According to the U.S. Bureau of Labor Statistics, there were 10.5 million job openings in November 2022. Unfortunately, this number indicates that employers are still struggling to source, attract, and hire workers. Much has been said about the Great Resignation creating a buyers’ market. That means that competition for high-quality talent is tougher than ever — and some companies may sabotage themselves without even realizing it.
Despite inflation and talks of a recession, the job market is still chugging along. According to the U.S. Bureau of Labor Statistics, there were 10.5 million job openings in November 2022. This was only a slight change from the 11.3 million job openings in January of the same year. It’s still a buyer’s market.
Unfortunately, these numbers indicate that employers are still struggling to source, attract, and hire workers. Moving into the new year, companies must rethink their hiring processes. Otherwise, they risk losing talented candidates to competitors with better recruitment experiences.
One of the best ways to learn is to review previously made mistakes and adjust accordingly. Here are three common errors that cost companies great people:
- Prioritizing the wrong candidate traits
Hiring someone with the wrong characteristics for the job results in a bad hire. For example, a hiring manager or recruiter may incorrectly assume that a role requires certain strengths. If they hire an employee based on what they think they know, that person may seem ineffective. This can lead to rapid attrition and a cycle of consistently hiring the wrong candidate.To overcome this issue, companies must understand which traits are essential for a position. Once these traits have been established, they can be used as springboards to revise job postings, candidate assessments, and interview questions.
Peter Cappelli, professor of management at the Wharton School and the director of its Center for Human Resources, recommends letting applicants decide for themselves if they’d be a good fit.
“More than a generation ago, the psychologist John Wanous proposed giving applicants a realistic preview of what the job is like,” Cappelli writes. “The key for any company, though, is that the preview should make clear what is difficult and challenging about the work as well as why it’s fun so that candidates who don’t fit won’t apply.”
- Failing to diversify the hiring process
Many organizations struggle with hiring because they haven’t updated their processes in years. For instance, companies might not have expanded their candidate pools beyond a couple of go-to sources. This might seem like a low-priority concern, but failing to appeal to a variety of candidates can cause companies to struggle with diversity and inclusion.Marti Willett, president of Digital Marketing Recruiters, a recruiting agency that matches talented digital marketing professionals with growth-focused businesses, believes a lack of diversity can lead to employee and customer turnover.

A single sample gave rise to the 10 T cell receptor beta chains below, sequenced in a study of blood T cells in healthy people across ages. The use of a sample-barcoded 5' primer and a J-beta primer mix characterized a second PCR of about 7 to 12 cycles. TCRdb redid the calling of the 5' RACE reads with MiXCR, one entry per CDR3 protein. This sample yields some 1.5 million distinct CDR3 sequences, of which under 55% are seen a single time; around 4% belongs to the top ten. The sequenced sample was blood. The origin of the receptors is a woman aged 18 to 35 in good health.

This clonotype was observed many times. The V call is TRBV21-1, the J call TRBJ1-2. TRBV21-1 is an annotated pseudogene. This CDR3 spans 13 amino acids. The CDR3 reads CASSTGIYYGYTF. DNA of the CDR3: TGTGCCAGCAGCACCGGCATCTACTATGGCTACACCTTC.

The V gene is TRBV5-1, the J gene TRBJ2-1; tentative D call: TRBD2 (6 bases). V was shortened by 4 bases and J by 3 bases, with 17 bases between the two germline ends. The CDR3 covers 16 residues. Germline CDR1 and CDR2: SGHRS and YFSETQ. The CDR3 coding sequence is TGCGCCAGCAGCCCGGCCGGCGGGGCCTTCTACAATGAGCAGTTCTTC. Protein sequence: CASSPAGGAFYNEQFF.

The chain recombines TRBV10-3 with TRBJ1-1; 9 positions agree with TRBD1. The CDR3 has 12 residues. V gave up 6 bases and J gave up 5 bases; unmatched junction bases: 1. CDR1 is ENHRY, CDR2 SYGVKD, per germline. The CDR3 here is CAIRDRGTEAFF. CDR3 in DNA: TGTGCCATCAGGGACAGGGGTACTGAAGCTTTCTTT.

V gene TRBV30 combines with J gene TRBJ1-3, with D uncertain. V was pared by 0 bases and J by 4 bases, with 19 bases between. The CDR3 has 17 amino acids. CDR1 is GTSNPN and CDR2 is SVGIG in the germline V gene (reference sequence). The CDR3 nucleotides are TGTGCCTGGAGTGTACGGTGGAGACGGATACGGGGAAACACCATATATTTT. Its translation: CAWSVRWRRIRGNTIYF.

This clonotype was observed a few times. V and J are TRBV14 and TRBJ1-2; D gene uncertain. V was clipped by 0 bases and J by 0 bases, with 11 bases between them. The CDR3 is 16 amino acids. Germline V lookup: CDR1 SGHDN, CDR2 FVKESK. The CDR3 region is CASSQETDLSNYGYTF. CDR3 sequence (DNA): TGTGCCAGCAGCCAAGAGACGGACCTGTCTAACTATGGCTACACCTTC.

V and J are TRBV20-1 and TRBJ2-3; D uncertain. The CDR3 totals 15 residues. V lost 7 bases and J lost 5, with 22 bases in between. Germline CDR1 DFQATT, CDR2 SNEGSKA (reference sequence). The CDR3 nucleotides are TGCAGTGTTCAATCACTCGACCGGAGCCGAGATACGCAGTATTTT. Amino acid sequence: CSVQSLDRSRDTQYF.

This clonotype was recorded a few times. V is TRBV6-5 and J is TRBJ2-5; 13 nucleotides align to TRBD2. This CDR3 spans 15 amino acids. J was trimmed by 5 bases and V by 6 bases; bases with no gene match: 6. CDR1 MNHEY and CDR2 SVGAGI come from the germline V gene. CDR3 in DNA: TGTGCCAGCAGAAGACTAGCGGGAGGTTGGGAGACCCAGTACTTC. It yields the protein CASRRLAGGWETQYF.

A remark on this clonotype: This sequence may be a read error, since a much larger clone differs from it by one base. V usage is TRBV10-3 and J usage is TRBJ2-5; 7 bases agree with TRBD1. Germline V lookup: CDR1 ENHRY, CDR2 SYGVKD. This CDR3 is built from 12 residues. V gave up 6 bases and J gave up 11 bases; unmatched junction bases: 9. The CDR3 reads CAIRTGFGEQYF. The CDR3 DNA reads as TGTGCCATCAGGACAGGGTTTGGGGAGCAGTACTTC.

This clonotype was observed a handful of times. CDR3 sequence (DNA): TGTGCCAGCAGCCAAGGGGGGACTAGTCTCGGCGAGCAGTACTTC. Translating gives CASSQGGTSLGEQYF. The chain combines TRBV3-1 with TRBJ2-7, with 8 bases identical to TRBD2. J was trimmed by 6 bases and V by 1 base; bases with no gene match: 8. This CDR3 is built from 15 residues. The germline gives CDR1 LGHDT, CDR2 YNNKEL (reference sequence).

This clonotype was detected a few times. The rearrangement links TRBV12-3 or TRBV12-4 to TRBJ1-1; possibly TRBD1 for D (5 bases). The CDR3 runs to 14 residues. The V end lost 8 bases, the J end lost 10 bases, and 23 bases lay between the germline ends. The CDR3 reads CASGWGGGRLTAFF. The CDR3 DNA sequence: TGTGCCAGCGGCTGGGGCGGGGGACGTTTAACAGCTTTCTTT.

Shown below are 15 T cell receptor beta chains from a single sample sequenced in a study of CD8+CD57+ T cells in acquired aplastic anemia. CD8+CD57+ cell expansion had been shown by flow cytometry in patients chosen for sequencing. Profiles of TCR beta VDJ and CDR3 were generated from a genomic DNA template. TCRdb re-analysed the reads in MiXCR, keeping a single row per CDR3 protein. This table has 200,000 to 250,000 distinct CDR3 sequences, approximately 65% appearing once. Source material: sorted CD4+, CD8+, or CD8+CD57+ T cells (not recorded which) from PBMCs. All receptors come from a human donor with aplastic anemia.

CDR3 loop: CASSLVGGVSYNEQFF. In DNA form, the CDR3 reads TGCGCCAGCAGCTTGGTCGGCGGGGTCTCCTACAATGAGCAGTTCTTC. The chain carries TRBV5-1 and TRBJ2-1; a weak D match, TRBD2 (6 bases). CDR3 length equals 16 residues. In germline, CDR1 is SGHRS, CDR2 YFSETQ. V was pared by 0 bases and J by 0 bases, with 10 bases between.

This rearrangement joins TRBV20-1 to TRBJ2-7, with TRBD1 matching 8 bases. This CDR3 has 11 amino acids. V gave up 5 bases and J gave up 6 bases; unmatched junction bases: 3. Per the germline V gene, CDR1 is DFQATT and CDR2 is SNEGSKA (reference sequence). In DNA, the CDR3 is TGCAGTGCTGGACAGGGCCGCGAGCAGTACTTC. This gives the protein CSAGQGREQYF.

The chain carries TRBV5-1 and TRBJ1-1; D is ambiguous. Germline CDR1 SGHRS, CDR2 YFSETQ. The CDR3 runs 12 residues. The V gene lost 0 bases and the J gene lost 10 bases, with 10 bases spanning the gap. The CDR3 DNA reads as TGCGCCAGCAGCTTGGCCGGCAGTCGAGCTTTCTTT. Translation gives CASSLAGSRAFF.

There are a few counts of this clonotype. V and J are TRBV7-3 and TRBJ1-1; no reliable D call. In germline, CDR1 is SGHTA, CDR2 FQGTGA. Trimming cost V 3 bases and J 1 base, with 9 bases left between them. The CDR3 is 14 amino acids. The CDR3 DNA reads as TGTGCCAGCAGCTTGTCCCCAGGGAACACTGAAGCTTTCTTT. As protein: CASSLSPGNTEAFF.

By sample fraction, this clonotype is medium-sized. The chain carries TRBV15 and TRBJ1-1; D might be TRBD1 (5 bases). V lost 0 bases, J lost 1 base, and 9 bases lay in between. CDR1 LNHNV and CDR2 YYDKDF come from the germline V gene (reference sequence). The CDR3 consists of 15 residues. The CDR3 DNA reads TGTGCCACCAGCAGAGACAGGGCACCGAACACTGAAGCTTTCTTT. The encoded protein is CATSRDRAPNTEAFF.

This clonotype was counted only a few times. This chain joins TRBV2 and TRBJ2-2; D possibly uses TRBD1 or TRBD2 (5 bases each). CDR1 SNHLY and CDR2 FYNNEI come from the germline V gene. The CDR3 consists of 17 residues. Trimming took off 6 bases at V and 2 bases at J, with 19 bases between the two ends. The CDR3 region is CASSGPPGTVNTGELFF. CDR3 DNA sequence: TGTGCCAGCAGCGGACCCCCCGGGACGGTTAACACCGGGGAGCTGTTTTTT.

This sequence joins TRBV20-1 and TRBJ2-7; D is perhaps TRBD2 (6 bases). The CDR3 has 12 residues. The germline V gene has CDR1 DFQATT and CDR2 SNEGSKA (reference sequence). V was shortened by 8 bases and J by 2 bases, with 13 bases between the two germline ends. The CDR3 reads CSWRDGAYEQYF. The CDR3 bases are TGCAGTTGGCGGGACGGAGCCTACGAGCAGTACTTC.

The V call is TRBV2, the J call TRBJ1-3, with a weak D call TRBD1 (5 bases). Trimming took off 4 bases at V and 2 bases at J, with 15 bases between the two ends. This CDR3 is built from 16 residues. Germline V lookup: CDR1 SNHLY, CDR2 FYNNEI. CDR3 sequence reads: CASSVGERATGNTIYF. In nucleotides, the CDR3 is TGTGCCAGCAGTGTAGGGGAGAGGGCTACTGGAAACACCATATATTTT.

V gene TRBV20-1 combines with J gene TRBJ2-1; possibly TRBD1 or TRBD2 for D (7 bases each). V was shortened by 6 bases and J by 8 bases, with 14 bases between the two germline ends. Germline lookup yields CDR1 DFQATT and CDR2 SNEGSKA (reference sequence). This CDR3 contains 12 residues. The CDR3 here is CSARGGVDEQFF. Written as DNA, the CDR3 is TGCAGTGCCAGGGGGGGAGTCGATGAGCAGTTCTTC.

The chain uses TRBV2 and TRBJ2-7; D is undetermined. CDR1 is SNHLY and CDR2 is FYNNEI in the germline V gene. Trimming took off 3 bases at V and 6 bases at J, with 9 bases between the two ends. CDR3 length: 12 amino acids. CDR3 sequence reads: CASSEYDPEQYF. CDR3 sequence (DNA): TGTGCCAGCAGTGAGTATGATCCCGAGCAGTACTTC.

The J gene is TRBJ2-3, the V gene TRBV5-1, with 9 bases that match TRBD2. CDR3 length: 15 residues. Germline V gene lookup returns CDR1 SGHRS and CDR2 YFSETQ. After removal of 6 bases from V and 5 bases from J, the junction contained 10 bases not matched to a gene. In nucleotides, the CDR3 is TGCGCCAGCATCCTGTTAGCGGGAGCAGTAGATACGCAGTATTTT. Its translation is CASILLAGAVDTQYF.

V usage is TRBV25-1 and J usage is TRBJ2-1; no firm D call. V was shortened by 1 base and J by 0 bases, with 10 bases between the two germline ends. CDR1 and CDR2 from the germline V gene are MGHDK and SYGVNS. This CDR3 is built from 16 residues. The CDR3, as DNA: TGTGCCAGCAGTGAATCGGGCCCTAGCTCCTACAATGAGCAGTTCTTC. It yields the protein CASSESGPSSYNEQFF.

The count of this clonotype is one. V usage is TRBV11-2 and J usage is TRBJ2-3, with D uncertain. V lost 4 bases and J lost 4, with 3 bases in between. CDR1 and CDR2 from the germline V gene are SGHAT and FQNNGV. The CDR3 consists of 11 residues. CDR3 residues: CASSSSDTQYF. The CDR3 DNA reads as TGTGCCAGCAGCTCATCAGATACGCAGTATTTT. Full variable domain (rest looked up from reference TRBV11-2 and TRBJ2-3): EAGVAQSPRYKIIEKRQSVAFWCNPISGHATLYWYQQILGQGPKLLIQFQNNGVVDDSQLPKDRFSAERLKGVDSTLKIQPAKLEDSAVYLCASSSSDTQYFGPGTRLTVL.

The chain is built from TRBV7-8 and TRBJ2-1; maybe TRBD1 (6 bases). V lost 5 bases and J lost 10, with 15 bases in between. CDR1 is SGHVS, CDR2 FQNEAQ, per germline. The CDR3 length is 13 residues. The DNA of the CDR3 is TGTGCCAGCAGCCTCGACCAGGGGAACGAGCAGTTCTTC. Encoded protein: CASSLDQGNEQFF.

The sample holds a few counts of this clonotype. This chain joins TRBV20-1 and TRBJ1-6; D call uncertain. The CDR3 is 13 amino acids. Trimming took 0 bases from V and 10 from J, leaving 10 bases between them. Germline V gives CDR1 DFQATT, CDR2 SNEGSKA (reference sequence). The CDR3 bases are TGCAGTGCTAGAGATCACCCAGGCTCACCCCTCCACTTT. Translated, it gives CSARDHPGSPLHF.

“If employees feel they don’t fit in, they are less likely to stay,” Willett says. “Additionally, from a customer or client perspective, if they don’t see themselves represented within your workforce, they can sometimes feel hesitant to engage in your services. This is especially true for client-facing roles.”
Resolving this challenge starts with novel approaches to hiring, including finding diverse applicant sources and ensuring that job postings are written to appeal to a wide range of people. Existing employees can help in this endeavor by referring others and sharing job postings on social media.
- Neglecting to offer what top talent is looking for
A company can’t attract top talent if it doesn’t offer candidates the right perks and benefits. Today, employees are setting the tone and stating their expectations in ways they never have before. Employers need to not only recognize candidates’ expectations but also meet them.
Schedule flexibility is an excellent example of a top-tier benefit. McKinsey research reveals that 87% of people will take advantage of remote work if it’s offered to them, and Future Forum data shows that 71% of workers would consider leaving a position if it wasn’t flexible.
Hiring managers and recruiters should use surveys and other research methods to determine what qualified candidates want. Using that information, they can begin brainstorming ways to offer job seekers more value. Just remember that old perks like ping-pong tables and casual Fridays won’t work. The pandemic changed workers’ outlooks, so companies need to evolve accordingly.
The war for talent is raging on, and it doesn’t look like it will slow in 2023. Businesses that want to limit their turnover and attract a wealth of qualified applicants must make themselves more competitive by prioritizing the right traits, diversifying their hiring processes, and offering more valuable benefits.
Written by Rhett Power.
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